|Baldivieso (Center Left): Signed with Palestine but will be paid with Turki Al Sheikh's (Center) funds|
News broke on Tuesday afternoon that Jibril Rajoub, in his role as President of the Palestine Football Association, has agreed a contract with Bolivian Manager Julio Cesar Baldivieso.
The agreement was signed in Riyadh, where Rajoub was one of several dignitaries attending a gala in honor of the Saudi national team's successful World Cup qualification.
The details of the agreement are not clear, but it was announced that Turki Al-Sheikh in his role as President of the Islamic Solidarity Sports Federation, will finance the deal by paying $1 Million USD to pay for Baldivieso's contract as well as the contract of his staff.
Turki Al-Sheikh has also held the post of Chairman of the Saudi General Sports Authority- an organization that oversees the Saudi Football Federation. It was the GSA that broke the news of the deal on its official twitter account.
بعد تكفل معالي رئيس مجلس إدارة الهيئة رئيس الاتحاد الرياضي للتضامن الإسلامي بجهاز تدريبي لمنتخب فلسطين، يوقع رئيس الاتحاد الفلسطيني لكرة القدم عقداً مع المدرب خوليو سيزار لتدريب المنتخب pic.twitter.com/Q0P9aUYSWU— الهيئة العامة للرياضة (@gsaksa) December 19, 2017
At the moment of writing, Football Palestine, can confirm that Abdel Nasser Barakat has not been informed as to his status with the PFA.
Barakat: Record Breaker
|Barakat (C) celebrates after masterminding a 2-1 victory over Oman|
If this is the end of Abdel Nasser Barakat's tenure with the Palestine national football team then he should go down as the greatest manager Palestine has ever produced. The statistics will also back his claim as the greatest manager in national team history.
The mild mannered tactician has navigated a tough situation following a disastrous 2015 AFC Asian Cup. Barakat narrowly- and controversially- lost his first game at the helm, a 3-2 reverse to Saudi Arabia.
The match was moved to the oil rich kingdom mere hours before kickoff and despite being down 2-0 and reeling Barakat found a way to equalize matters only to fall victim to a goal that was scored well past the four minutes of added time.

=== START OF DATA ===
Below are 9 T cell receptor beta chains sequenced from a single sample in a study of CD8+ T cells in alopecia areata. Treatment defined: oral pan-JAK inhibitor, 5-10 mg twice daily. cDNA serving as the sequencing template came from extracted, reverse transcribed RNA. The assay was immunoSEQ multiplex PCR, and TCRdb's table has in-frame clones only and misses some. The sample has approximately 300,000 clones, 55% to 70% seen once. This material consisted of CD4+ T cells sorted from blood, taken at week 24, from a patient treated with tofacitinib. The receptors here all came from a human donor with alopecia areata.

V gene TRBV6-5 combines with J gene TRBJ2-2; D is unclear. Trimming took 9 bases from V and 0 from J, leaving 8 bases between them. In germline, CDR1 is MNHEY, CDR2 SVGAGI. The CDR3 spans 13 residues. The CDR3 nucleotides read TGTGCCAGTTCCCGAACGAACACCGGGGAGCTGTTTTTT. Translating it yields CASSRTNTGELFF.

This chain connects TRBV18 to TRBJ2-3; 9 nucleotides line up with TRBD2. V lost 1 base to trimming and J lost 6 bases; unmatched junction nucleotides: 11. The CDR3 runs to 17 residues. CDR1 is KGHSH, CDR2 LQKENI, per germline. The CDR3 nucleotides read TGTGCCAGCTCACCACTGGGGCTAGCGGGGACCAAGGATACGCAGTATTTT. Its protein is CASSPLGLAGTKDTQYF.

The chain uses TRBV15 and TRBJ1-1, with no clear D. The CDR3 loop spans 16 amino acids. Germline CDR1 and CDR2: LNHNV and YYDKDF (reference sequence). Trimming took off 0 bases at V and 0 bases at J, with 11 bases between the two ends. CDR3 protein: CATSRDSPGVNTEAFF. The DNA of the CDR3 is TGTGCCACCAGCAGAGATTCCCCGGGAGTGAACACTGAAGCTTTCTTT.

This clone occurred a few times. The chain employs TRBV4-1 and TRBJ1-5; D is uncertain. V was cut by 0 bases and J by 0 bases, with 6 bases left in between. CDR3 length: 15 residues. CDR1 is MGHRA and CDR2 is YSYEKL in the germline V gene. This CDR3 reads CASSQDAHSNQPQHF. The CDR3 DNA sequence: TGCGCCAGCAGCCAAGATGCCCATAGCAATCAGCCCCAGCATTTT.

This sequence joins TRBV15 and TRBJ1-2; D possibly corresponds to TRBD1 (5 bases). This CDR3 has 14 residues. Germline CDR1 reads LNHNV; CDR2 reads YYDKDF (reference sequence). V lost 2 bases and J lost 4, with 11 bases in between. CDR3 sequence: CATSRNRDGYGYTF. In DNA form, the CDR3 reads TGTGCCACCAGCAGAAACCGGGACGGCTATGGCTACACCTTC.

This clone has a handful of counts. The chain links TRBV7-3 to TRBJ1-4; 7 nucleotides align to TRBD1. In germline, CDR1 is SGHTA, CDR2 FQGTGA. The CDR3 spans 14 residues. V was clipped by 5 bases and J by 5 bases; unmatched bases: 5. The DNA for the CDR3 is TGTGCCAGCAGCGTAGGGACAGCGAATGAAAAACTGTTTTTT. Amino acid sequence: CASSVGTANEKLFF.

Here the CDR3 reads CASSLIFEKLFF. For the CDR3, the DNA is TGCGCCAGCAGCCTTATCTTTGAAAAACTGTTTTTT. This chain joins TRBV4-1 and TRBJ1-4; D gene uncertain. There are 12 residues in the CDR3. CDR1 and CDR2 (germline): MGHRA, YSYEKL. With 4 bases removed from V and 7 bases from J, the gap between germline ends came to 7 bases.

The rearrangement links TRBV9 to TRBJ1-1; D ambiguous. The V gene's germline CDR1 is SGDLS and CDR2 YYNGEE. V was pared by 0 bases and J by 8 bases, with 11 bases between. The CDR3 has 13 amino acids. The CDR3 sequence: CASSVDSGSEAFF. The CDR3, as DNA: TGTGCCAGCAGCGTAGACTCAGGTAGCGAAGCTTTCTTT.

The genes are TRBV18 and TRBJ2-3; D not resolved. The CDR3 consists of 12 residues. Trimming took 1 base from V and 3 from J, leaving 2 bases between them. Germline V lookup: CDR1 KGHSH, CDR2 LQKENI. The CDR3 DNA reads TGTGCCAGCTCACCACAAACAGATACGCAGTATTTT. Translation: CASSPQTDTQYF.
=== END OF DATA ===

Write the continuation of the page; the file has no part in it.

After that, he marched Palestine on an undefeated run that kept them in the running for World Cup qualification until the penultimate match.
Barakat suffered his second, and final loss, against UAE in Abu Dhabi. His side had taken the initiative in the first half but went down with the UAE scoring on the first attempt on goal just past the half an hour mark. Palestine were then the victims of bad luck as Australian referee Ben Williams, known for his controversial decisions, awarded a penalty to the UAE and sent off Mohammed Darwish moments later.
That loss came on March 24th, 2016. Since then Palestine have gone 8-3-0 under Barakat's stewardship, including a perfect six wins out six in competitive fixtures. That run includes a first ever win over West Asian rivals Oman and blowout victories over Timor Leste (7-0), Maldives (3-0 & 8-1) and Bhutan (10-0) to go along with two 6-0 results against Malaysia.
Their 100% record in 2017 (seven wins out of seven) has seen the national team skyrocket up the FIFA Rankings. Palestine are expected to be ranked 80th (11th in Asia) when December's ranking is released later this week- an improvement of 51 places and a near doubling of ranking points.
On the pitch, Barakat's teams have scored more goals (55) than any team that has come before them. They have conceded fewer goals (13, a rate of .68 per game) than any iteration of the national team. The former Al-Bireh winger also holds the record for highest win percentage (52.63%) and points per game (1.95). Only Jamal Mahmoud has recorded more wins (14) than Abdel Nasser Barakat (10) but the former had a tenure that was 15 games longer.
|Mahmoud (C) celebrates Asian Cup qualification|
Palestine were in a similar situation in 2014. Fresh off a maiden AFC Asian Cup qualification, former national team manager Jamal Mahmoud asked for the national team not to participate in a friendly tournament in the Philippines.
A unfit and incomplete squad was hastily put together in early September. Jamal Mahmoud who was attending to his cancer stricken wife at the time, was summoned and the national team embarked on a fateful journey.